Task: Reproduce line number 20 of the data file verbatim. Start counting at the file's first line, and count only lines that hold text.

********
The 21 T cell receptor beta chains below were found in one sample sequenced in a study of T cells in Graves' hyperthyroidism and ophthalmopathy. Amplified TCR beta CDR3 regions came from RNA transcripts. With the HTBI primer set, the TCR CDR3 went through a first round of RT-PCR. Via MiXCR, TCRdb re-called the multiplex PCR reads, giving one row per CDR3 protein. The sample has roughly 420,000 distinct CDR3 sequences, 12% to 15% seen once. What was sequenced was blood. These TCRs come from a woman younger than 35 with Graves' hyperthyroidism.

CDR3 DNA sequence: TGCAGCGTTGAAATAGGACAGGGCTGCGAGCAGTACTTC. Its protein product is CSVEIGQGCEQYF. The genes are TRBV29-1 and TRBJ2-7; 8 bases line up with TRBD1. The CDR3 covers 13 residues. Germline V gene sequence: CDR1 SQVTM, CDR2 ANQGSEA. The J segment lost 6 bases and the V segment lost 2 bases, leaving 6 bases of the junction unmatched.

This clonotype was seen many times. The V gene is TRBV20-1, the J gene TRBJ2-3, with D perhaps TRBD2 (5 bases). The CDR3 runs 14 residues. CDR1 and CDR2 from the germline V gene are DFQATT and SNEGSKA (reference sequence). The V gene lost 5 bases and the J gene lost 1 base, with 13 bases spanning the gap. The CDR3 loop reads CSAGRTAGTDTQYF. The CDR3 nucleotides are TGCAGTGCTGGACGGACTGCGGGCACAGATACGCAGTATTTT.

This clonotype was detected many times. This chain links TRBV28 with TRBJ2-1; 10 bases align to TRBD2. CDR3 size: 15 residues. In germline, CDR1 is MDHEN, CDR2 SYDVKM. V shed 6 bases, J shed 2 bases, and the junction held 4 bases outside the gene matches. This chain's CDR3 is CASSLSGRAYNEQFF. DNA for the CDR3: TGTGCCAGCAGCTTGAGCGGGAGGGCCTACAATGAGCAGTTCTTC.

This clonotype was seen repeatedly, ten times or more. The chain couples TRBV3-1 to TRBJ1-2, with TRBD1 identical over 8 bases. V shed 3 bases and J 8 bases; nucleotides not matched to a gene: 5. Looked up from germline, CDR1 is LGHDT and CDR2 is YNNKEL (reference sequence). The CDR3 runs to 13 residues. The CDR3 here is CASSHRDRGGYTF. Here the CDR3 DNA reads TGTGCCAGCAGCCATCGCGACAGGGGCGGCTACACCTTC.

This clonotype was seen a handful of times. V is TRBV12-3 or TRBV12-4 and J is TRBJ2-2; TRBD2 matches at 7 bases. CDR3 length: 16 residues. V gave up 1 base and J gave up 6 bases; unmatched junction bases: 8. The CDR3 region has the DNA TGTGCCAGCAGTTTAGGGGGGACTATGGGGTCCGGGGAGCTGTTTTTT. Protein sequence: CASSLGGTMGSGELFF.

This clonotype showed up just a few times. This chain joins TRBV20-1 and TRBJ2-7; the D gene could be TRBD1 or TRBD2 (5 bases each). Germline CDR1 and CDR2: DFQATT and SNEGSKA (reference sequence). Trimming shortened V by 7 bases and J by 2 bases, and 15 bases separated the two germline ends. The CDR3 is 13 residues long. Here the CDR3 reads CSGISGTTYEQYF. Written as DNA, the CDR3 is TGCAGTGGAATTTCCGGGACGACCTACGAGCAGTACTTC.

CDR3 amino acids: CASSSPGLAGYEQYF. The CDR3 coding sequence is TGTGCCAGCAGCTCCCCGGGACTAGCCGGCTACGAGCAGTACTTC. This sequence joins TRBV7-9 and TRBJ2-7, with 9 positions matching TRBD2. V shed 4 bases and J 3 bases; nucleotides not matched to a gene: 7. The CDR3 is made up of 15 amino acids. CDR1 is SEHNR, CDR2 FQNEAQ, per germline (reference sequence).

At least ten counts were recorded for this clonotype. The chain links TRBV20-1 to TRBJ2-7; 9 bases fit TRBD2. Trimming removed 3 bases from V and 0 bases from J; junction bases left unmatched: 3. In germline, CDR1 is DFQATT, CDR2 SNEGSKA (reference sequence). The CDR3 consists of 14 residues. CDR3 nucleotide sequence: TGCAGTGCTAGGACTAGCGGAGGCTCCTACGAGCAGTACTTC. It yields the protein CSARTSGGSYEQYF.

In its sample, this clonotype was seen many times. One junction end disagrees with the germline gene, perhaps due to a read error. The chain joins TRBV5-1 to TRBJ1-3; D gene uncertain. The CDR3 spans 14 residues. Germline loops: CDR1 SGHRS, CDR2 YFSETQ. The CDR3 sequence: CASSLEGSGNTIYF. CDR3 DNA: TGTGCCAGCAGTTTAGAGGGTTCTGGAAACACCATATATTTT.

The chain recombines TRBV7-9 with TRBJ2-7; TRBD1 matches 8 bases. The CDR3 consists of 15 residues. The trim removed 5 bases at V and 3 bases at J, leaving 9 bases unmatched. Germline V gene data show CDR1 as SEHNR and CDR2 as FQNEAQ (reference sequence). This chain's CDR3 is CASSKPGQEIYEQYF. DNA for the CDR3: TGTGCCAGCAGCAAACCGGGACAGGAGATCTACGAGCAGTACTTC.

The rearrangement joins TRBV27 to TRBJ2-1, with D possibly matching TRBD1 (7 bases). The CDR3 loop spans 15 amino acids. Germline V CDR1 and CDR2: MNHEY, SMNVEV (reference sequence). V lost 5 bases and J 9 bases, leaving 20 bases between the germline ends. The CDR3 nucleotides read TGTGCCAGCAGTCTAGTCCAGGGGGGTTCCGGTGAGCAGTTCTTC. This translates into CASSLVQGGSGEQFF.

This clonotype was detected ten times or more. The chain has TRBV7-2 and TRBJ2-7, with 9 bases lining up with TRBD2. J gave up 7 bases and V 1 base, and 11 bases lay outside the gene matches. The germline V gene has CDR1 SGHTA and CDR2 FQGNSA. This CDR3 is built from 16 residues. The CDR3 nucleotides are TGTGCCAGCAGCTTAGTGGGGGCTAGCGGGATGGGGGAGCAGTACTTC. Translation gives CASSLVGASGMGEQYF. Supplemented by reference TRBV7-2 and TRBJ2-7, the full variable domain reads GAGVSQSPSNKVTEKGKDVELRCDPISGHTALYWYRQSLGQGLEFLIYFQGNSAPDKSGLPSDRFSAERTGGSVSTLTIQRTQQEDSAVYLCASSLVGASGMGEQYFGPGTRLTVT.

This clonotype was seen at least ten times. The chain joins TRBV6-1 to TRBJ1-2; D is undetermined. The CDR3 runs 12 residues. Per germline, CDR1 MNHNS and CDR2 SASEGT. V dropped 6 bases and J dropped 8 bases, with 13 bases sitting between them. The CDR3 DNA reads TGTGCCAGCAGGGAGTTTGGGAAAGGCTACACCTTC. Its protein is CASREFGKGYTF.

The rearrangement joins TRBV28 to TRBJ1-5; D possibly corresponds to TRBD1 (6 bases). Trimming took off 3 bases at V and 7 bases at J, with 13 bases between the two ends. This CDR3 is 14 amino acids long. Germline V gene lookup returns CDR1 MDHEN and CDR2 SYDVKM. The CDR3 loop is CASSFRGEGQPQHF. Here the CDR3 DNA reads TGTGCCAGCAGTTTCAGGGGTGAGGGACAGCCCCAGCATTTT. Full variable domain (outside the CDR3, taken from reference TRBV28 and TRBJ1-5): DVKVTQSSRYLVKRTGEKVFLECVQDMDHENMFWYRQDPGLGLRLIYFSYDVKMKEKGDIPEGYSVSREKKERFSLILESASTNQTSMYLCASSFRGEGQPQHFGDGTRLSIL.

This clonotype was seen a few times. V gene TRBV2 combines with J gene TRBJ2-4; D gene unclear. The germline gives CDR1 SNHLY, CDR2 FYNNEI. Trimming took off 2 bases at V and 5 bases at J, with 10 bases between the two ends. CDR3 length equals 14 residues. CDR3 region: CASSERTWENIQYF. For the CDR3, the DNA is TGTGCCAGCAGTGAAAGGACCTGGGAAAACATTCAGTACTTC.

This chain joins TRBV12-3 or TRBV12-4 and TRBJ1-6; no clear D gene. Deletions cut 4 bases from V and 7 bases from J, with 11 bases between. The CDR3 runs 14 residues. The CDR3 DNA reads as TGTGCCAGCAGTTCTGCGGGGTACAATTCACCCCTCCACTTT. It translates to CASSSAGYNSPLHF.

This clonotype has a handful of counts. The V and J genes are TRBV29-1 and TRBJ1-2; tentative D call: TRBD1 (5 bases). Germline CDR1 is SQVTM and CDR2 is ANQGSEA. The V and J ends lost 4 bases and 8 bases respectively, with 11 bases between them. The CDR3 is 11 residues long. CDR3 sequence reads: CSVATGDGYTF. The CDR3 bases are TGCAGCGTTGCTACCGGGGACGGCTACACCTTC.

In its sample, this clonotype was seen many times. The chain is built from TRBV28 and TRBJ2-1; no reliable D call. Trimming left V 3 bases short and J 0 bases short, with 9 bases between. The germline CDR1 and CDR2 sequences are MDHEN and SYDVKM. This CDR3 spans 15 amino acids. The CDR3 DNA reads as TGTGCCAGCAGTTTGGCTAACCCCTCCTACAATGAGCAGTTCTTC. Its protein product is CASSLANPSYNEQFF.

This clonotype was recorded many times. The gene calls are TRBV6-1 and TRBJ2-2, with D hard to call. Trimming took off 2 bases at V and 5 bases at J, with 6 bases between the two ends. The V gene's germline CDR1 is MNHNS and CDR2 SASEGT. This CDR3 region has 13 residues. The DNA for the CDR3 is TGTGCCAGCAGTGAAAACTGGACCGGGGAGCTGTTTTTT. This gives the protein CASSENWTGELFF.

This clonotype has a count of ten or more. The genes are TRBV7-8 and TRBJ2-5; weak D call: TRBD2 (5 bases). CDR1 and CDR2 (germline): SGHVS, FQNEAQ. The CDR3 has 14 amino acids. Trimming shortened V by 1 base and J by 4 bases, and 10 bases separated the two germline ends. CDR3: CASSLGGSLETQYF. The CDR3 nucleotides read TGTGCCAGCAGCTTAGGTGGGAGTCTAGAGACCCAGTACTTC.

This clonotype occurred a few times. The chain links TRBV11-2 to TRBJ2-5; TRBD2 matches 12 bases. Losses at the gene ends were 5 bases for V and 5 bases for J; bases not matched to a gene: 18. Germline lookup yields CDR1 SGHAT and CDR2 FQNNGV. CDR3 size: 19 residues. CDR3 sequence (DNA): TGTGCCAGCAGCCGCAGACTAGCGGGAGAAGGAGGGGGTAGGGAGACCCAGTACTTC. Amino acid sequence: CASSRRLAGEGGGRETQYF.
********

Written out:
This clonotype was recorded many times. The gene calls are TRBV6-1 and TRBJ2-2, with D hard to call. Trimming took off 2 bases at V and 5 bases at J, with 6 bases between the two ends. The V gene's germline CDR1 is MNHNS and CDR2 SASEGT. This CDR3 region has 13 residues. The DNA for the CDR3 is TGTGCCAGCAGTGAAAACTGGACCGGGGAGCTGTTTTTT. This gives the protein CASSENWTGELFF.